Modern Firearms - Walther PP & PPK
Select a country producer

Walther PP, PPK and PPK/S pistol (Germany)

Experimental Walther

Experimental Walther "Police model" pistol which served as a prototype for PP; note that it has longer grip for 10-round magazine, and frame-mounted manual safety.

 

Early production Walther PP pistol with so-called 90-degree safety.

Early production Walther PP pistol with so-called 90-degree safety.

 

Rare pre-WW2 variation of Walther PP with bottom-mounted magazine release.

Rare pre-WW2 variation of Walther PP with bottom-mounted magazine release.

 

A typical prewar Walther PP pistol.

A typical prewar Walther PP pistol.

 

Post-war Walther PP pistol in .22LR.

Post-war Walther PP pistol in .22LR.

 

Post-war Walther PP pistol made under license in France by Manurhin.

Post-war Walther PP pistol made under license in France by Manurhin.

 

Post-war Walther PP pistol made in East Germany.

Post-war Walther PP pistol made in East Germany.

 

Pre-war Walther PPK pistol in presentation gold finish with engraving, issued by RZM.

Pre-war Walther PPK pistol in presentation gold finish with engraving, issued by RZM.

 

Post-war Walther PPK pistol.

Post-war Walther PPK pistol.

 

Walther PPK pistol fitted with silencer - a setup, closely associated with James Bond, agent 007.

Walther PPK pistol fitted with silencer - a setup, closely associated with James Bond, agent 007.

 

Walther PPK pistol, partially disassembled.

Walther PPK pistol, partially disassembled.

 

Walther PPK/S.

Walther PPK/S.

 

Characteristics

 

Type: Double Action 
Caliber: .22LR or 6.35mm auto (.25 ACP) or 7.65x17mm Auto or 9x17mm (.380 ACP) 
Length overall 173mm PP, 154 mm PPK
Weight: 682g PP, 568g PPK 
Barrel length: 99mm PP, 84mm PPK
Capacity: 8 (PP), 7 (PPK) rounds

 

Walther PP pistols were among the most important developments of the inter-war period. Produced between 1929 and 1945 in significant numbers, these pistols, among with the basically similar but smaller PPK, were widely used as police and military guns in Hitler’s Germany. After the war, production of the PP and PPK pistols was resumed in France by Manurhin under German licence. Later on, production was returned to the re-established Walther factory in the city of Ulm ab Donau (pre-war Walther factory was located in the city of Zella-Mehlis), and these pistols have seen widespread use by civilians and police, as well as for personal defense by many non-infantry officers in several European armies. Very close copies of the Walther PP were manufactured after the war by East Germany, Hungary, Romania, Turkey and USA. At the present time, Walther PP, PPK/S and PPK pistols are manufactured in the USA by the Smith & Wesson Company under licence from Walther.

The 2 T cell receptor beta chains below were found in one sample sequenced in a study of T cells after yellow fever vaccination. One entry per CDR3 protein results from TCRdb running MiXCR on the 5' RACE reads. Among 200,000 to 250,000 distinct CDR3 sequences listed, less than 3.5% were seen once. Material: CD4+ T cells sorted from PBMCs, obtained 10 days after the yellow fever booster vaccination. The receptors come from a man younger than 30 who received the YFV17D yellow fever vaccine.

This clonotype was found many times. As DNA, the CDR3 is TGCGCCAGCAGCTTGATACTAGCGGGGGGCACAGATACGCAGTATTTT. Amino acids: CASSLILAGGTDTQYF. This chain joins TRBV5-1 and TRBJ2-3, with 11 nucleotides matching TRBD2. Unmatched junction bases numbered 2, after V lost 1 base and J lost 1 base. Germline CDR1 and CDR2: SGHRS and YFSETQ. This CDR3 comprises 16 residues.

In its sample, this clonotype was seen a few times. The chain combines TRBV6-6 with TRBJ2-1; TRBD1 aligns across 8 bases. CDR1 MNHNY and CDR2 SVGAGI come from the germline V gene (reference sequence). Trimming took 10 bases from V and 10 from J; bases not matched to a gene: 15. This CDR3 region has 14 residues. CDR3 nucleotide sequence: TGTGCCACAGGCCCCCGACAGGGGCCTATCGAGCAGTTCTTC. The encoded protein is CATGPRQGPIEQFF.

Walther PPK pistols are essentially similar to the larger PP pistols, except for the different design of the grip frame – while on PP pistols the grip backstrap is integral to the frame and grip panels are two separate items (left and right), on PPK pistols grip frame has a rectangular shape of a magazine channel and the backstrap is formed by the single-piece U-shaped grip unit, also usually made of plastic. While most PPK pistols were made with steel frames, in the post-war period Walther also produced some aluminum-framed PPK/L (Lightweight) pistols.
Also, there are Walther PPK/S pistols, which are a cross-breed between PP and PPK, combining the PP frame with shorter PPK-style barrel and slide. These pistols were designed to avoid limitations imposed by the American Firearms Owners Protection Act of 1968. This act, in particular, limited the minimum size of a “sporting purpose” pistols that are allowed to be imported in USA, and use of the larger grip frame allowed importing these pistols instead of smaller PPK pistols, banned from importation under this law.

The Walther PP is blowback-operated pistol with a fixed barrel, usually of all-steel construction. A few aluminum-framed PP pistols were built in Germany before the war, and stainless steel versions are manufactured in the USA under Walther’s licence since the mid-1980s. The trigger is double-action, with an exposed hammer and a frame-mounted manual safety/decocker; the lockwork is somewhat complicated in a typical German manner and has many small parts and pins. Sights are fixed, with the rear sight blade dovetailed into the slide. Magazines are single-stack; the magazine release button is usually located at the left side of the frame, just below the slide and in front of the grip panel. However, at least some PP pistols were made both before and after the war with so called “European-style” magazine release, located at the heel of the grip. Walther PP and PPK pistols are fitted with a loaded chamber indicator, made in the form of a small pin that protrudes from the rear of the slide (above the hammer) when a cartridge is in the chamber. This indicator is not present on .22LR models.
It must be noted that most of PP and PPK pistols were made in 7,65mm (.32ACP) caliber, with 9mm Kurz (9x17, .380ACP) running distant second. The .22LR version was made in some numbers, and so far most rare is the 6,35mm / .25ACP version, with very few guns made early in production history of both pistols.

How to field-strip (disassemble) Walther PP or PPK: 1) remove the magazine by pressing the magazine release button; 2) check that the chamber is empty; 3) pull the trigger-guard downwards, then swing it to one side to lock in the open position; 4) pull the slide all the way back, then raise the rear of the slide to the top, and off the frame rails; 5) carefully ease the slide forward and off the barrel; 6) remove the return spring from the barrel.
Reassemble in reverse order.